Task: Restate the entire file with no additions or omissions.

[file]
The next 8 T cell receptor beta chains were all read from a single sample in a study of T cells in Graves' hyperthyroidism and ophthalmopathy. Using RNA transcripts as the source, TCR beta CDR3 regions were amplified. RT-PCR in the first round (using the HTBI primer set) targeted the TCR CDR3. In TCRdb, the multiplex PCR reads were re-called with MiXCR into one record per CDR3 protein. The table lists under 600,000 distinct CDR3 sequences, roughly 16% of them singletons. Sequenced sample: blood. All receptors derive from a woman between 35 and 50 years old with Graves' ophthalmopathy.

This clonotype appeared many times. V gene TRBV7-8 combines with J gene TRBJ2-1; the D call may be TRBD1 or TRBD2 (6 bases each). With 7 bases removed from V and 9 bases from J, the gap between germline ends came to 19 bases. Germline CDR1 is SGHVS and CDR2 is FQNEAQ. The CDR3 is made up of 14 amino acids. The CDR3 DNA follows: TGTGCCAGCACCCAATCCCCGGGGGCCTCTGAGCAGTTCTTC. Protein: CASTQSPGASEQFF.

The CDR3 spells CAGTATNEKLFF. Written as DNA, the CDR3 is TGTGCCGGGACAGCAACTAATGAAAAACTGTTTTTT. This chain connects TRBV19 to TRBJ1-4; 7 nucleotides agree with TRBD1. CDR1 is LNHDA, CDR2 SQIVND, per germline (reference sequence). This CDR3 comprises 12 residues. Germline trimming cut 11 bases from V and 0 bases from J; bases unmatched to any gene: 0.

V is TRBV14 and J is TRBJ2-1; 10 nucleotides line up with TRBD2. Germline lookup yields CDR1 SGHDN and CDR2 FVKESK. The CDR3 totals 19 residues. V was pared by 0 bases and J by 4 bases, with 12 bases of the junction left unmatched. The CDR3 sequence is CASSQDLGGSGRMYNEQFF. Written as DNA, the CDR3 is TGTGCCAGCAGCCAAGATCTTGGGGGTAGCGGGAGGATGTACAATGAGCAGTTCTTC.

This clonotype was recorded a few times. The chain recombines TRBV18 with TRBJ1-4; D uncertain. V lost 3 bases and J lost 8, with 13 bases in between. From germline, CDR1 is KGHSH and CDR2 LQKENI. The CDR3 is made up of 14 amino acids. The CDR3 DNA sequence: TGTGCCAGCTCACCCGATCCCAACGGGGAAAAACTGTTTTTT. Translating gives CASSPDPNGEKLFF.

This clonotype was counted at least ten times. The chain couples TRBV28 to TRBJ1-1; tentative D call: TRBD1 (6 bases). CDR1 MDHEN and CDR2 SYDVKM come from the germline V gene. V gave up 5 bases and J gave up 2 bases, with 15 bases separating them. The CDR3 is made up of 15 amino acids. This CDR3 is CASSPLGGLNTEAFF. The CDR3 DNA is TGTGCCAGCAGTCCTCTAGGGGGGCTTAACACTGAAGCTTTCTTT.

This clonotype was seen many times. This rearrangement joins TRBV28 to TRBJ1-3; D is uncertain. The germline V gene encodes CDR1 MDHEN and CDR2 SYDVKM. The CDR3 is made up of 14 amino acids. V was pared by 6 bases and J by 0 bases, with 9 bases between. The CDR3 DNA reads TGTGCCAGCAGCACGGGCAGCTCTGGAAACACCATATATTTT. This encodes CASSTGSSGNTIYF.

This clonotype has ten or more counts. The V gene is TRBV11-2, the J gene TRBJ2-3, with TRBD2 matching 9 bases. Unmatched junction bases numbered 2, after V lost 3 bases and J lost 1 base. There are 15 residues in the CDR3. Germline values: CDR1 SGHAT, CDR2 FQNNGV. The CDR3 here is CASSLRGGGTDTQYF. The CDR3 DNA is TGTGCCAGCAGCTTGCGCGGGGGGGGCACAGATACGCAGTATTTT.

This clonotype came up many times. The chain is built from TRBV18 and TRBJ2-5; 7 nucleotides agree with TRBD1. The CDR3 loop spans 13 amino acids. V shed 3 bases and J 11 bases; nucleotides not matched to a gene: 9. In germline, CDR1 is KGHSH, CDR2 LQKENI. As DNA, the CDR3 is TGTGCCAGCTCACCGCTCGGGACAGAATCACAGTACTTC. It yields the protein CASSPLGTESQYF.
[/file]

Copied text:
The next 8 T cell receptor beta chains were all read from a single sample in a study of T cells in Graves' hyperthyroidism and ophthalmopathy. Using RNA transcripts as the source, TCR beta CDR3 regions were amplified. RT-PCR in the first round (using the HTBI primer set) targeted the TCR CDR3. In TCRdb, the multiplex PCR reads were re-called with MiXCR into one record per CDR3 protein. The table lists under 600,000 distinct CDR3 sequences, roughly 16% of them singletons. Sequenced sample: blood. All receptors derive from a woman between 35 and 50 years old with Graves' ophthalmopathy.

This clonotype appeared many times. V gene TRBV7-8 combines with J gene TRBJ2-1; the D call may be TRBD1 or TRBD2 (6 bases each). With 7 bases removed from V and 9 bases from J, the gap between germline ends came to 19 bases. Germline CDR1 is SGHVS and CDR2 is FQNEAQ. The CDR3 is made up of 14 amino acids. The CDR3 DNA follows: TGTGCCAGCACCCAATCCCCGGGGGCCTCTGAGCAGTTCTTC. Protein: CASTQSPGASEQFF.

The CDR3 spells CAGTATNEKLFF. Written as DNA, the CDR3 is TGTGCCGGGACAGCAACTAATGAAAAACTGTTTTTT. This chain connects TRBV19 to TRBJ1-4; 7 nucleotides agree with TRBD1. CDR1 is LNHDA, CDR2 SQIVND, per germline (reference sequence). This CDR3 comprises 12 residues. Germline trimming cut 11 bases from V and 0 bases from J; bases unmatched to any gene: 0.

V is TRBV14 and J is TRBJ2-1; 10 nucleotides line up with TRBD2. Germline lookup yields CDR1 SGHDN and CDR2 FVKESK. The CDR3 totals 19 residues. V was pared by 0 bases and J by 4 bases, with 12 bases of the junction left unmatched. The CDR3 sequence is CASSQDLGGSGRMYNEQFF. Written as DNA, the CDR3 is TGTGCCAGCAGCCAAGATCTTGGGGGTAGCGGGAGGATGTACAATGAGCAGTTCTTC.

This clonotype was recorded a few times. The chain recombines TRBV18 with TRBJ1-4; D uncertain. V lost 3 bases and J lost 8, with 13 bases in between. From germline, CDR1 is KGHSH and CDR2 LQKENI. The CDR3 is made up of 14 amino acids. The CDR3 DNA sequence: TGTGCCAGCTCACCCGATCCCAACGGGGAAAAACTGTTTTTT. Translating gives CASSPDPNGEKLFF.

This clonotype was counted at least ten times. The chain couples TRBV28 to TRBJ1-1; tentative D call: TRBD1 (6 bases). CDR1 MDHEN and CDR2 SYDVKM come from the germline V gene. V gave up 5 bases and J gave up 2 bases, with 15 bases separating them. The CDR3 is made up of 15 amino acids. This CDR3 is CASSPLGGLNTEAFF. The CDR3 DNA is TGTGCCAGCAGTCCTCTAGGGGGGCTTAACACTGAAGCTTTCTTT.

This clonotype was seen many times. This rearrangement joins TRBV28 to TRBJ1-3; D is uncertain. The germline V gene encodes CDR1 MDHEN and CDR2 SYDVKM. The CDR3 is made up of 14 amino acids. V was pared by 6 bases and J by 0 bases, with 9 bases between. The CDR3 DNA reads TGTGCCAGCAGCACGGGCAGCTCTGGAAACACCATATATTTT. This encodes CASSTGSSGNTIYF.

This clonotype has ten or more counts. The V gene is TRBV11-2, the J gene TRBJ2-3, with TRBD2 matching 9 bases. Unmatched junction bases numbered 2, after V lost 3 bases and J lost 1 base. There are 15 residues in the CDR3. Germline values: CDR1 SGHAT, CDR2 FQNNGV. The CDR3 here is CASSLRGGGTDTQYF. The CDR3 DNA is TGTGCCAGCAGCTTGCGCGGGGGGGGCACAGATACGCAGTATTTT.

This clonotype came up many times. The chain is built from TRBV18 and TRBJ2-5; 7 nucleotides agree with TRBD1. The CDR3 loop spans 13 amino acids. V shed 3 bases and J 11 bases; nucleotides not matched to a gene: 9. In germline, CDR1 is KGHSH, CDR2 LQKENI. As DNA, the CDR3 is TGTGCCAGCTCACCGCTCGGGACAGAATCACAGTACTTC. It yields the protein CASSPLGTESQYF.